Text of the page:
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DVDs Nuts! 

Lesser-seen OW approved titles

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Guy and Madeline on a Park Bench

There aren't many new movies these days with as much boundless joy, aesthetic curiosity and low-key romanticism as this 16mm, black-and-white, expanded student film from former Harvard film schooler Damien Chazelle. One part mumblecore and two parts tribute to both the French new-wave and the emotion-as-song blockbuster musicals of the 1950s, Guy and Madeline unfolds in a beautiful New York fall as the title characters (played by Jason Palmer and Desiree Garcia, both non-actors) fall in and out of love while a handheld pseudo-documentary camera captures their musical outbursts. The result is low-budget high art that's well worth the DVD's relatively high ($30) retail price. (available now)

Special Features: Audio commentary, deleted scenes, featurettes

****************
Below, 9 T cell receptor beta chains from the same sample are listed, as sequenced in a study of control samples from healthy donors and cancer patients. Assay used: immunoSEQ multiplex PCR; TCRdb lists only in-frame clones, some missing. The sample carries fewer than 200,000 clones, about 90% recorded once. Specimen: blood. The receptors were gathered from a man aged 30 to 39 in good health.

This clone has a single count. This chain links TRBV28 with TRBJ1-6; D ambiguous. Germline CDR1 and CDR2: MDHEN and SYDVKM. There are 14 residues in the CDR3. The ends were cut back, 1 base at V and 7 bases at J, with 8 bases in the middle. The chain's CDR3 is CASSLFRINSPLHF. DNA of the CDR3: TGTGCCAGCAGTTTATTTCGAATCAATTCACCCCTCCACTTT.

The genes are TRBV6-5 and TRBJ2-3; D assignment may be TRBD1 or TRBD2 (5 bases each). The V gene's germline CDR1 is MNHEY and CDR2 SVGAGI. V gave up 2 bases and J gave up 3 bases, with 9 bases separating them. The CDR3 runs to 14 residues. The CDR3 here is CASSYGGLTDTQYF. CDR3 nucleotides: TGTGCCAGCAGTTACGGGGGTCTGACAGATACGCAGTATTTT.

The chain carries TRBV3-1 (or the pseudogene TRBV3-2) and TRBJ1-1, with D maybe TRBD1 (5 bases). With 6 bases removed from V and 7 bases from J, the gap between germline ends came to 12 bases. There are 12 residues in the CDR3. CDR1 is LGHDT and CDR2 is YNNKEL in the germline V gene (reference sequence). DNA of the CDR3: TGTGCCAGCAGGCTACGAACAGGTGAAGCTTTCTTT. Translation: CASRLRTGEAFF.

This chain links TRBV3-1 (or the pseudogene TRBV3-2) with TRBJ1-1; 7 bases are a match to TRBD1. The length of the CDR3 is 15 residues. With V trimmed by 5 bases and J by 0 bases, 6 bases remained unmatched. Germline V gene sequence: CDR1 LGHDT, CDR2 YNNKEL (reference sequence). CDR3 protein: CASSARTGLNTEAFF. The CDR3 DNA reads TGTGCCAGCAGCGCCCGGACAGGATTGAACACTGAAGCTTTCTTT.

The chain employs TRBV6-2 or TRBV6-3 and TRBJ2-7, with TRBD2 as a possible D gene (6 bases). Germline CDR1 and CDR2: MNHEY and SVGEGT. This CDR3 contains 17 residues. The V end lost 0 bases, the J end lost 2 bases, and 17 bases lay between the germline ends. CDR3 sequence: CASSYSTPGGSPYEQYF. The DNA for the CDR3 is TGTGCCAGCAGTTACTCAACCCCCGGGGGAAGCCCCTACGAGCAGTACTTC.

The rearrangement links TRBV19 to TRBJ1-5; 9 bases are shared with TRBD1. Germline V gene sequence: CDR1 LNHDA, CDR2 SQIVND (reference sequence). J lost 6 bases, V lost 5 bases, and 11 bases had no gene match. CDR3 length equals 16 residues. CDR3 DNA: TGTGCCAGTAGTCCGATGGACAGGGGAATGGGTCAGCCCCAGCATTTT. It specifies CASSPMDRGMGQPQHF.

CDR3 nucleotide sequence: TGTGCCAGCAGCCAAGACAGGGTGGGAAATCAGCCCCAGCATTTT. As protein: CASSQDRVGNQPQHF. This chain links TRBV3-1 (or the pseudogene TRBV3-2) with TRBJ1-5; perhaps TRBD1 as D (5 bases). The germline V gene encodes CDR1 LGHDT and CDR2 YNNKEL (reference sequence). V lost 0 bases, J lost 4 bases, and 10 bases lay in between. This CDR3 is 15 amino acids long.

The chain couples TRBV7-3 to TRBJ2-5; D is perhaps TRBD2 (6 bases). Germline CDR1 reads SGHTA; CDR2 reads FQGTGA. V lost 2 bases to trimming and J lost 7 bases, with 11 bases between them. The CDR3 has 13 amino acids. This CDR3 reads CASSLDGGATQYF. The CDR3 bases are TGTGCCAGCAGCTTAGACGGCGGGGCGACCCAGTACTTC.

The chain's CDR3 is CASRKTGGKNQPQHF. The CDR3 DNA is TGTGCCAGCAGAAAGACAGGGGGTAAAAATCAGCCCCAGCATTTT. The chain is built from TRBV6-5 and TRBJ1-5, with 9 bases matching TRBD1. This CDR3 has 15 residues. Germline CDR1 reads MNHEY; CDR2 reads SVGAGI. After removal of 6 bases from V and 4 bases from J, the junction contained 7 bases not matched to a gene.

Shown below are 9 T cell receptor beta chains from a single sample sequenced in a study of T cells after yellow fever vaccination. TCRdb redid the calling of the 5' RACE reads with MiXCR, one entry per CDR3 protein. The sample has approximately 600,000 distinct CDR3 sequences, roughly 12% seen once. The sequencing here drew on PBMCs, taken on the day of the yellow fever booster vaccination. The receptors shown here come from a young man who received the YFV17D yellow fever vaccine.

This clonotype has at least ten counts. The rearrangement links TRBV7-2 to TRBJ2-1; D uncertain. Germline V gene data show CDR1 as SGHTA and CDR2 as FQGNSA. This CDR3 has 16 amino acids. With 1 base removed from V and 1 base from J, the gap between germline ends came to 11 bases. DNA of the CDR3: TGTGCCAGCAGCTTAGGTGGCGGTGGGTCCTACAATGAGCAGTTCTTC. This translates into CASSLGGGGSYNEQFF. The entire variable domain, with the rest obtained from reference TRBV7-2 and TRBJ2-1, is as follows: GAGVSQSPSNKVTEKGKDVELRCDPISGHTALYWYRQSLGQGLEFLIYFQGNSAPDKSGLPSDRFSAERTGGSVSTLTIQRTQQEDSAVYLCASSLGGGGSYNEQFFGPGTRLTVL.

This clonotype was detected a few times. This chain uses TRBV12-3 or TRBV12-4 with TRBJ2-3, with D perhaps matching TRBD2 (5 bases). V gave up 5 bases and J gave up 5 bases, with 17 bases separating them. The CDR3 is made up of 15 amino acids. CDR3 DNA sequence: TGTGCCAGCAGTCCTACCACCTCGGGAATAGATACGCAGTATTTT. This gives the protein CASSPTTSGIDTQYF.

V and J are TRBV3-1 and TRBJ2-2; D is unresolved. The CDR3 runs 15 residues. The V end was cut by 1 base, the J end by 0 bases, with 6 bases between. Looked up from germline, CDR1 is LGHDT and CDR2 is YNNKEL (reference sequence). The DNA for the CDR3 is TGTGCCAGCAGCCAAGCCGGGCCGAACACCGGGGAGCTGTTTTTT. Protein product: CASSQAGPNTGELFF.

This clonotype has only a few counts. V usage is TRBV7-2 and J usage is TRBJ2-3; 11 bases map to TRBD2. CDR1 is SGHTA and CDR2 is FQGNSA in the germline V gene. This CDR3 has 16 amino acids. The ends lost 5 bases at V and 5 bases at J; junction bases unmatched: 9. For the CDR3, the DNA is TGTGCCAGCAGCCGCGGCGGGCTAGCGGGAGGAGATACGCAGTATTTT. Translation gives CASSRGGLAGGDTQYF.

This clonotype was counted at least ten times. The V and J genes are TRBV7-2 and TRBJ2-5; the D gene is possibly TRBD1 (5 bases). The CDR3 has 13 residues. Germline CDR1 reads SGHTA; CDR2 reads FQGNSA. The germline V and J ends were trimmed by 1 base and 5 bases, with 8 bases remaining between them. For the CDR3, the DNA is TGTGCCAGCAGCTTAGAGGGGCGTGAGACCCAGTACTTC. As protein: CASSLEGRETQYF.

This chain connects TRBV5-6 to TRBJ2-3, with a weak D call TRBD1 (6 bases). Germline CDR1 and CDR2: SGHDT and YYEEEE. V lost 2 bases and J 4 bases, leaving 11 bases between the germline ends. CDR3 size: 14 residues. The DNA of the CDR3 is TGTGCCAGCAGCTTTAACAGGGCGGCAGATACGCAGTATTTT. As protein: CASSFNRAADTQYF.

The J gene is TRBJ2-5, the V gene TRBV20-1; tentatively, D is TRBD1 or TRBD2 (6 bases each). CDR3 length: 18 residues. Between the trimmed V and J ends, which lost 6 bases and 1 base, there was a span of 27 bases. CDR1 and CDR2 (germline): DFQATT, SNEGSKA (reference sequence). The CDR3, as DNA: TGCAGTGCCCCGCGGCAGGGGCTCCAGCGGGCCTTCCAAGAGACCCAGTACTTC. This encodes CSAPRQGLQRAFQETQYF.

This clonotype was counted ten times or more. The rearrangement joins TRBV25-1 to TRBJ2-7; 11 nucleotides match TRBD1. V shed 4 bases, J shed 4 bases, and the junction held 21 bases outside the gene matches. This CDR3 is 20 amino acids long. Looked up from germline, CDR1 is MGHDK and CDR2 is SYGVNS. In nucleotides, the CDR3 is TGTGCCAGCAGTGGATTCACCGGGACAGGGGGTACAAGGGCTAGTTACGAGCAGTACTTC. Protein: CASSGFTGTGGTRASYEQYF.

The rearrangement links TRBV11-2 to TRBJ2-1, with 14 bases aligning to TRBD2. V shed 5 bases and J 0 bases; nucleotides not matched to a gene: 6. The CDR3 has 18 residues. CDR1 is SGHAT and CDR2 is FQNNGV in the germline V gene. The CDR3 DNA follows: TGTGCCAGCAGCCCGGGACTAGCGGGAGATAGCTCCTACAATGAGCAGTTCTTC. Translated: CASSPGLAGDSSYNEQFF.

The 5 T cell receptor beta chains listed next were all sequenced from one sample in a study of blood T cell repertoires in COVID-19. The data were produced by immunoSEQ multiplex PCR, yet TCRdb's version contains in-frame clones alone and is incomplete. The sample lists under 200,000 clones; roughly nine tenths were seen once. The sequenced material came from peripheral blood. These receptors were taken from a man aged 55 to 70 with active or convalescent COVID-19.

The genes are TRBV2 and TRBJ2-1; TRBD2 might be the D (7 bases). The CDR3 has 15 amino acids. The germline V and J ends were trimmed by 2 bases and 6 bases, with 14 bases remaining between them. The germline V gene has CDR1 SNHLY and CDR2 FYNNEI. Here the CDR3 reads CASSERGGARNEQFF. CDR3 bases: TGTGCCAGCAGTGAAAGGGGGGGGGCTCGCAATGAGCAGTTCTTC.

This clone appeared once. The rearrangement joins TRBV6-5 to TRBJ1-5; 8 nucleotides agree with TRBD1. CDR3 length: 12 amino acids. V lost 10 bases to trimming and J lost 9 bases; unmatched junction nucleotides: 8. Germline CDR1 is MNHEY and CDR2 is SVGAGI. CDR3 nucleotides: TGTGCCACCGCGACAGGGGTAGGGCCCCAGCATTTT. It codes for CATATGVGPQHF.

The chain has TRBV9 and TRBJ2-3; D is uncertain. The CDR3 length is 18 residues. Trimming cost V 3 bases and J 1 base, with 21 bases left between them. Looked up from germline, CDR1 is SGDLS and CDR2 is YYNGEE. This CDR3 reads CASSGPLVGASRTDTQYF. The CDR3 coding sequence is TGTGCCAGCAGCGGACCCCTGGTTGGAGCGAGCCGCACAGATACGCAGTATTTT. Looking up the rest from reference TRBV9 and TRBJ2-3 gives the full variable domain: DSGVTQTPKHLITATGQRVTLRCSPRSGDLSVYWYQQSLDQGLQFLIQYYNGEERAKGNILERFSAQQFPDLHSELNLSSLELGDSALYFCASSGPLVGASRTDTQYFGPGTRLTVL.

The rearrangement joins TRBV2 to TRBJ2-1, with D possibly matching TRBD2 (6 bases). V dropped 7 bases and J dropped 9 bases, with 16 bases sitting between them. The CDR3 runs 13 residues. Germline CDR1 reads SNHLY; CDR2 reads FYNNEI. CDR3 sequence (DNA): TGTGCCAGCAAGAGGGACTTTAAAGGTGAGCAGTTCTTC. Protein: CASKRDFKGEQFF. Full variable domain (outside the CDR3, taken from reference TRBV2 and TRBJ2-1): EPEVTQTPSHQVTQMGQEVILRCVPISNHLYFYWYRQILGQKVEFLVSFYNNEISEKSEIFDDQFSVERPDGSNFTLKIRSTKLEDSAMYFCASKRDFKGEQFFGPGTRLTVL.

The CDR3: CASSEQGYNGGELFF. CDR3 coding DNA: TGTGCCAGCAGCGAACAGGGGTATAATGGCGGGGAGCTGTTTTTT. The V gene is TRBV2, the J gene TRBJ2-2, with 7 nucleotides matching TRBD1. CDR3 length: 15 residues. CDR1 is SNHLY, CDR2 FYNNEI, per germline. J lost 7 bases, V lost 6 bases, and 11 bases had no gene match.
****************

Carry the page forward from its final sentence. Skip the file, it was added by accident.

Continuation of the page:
Identity

As a crime, identity theft is pretty unsexy, especially compared with the increasingly depraved acts that American procedurals require to make it on the air. But this British ITV show from Ed Whitmore (Ashes to Ashes, Waking the Dead) showed how the crime doesn't have to be as important or as fascinating as the cops and robbers. The Wire's Aidan Gillen stars as John Bloom, a former undercover cop schooled in the art of becoming somebody else. Alongside Ashes to Ashes' Keeley Hawes, his team goes down the surprisingly intriguing rabbit hole of personhood theft. OK, it's a bit of a dry subject - the show lasted six episodes in the U.K. before it was canceled - but the interplay is worth a try. Besides, you can feel that much smarter when the American remake starring Angela Bassett and Orlando Jones hits U.S. airwaves later this year. (available now)

Special Features: None

The Illusionist

A heretofore-unfilmed script by Jacques Tati meshes well with the low-key, hand-drawn animation world of Triplets of Belleville director Sylvain Chomet, who dusts off the half-century-old treatment to reveal an eternally poignant story of a surrogate father-daughter relationship. Chomet films the developing bond between a traveling magician and his waifish admirer as a wordless series of small miracles - genuine magic moments in the blueprints of the everyday. But it's Tati's sense of perceptive deliberation - the quiet observation of the banal - that enriches every minute of this bittersweet elegy. (available May 10)

Special Features: Audio commentary, featurette

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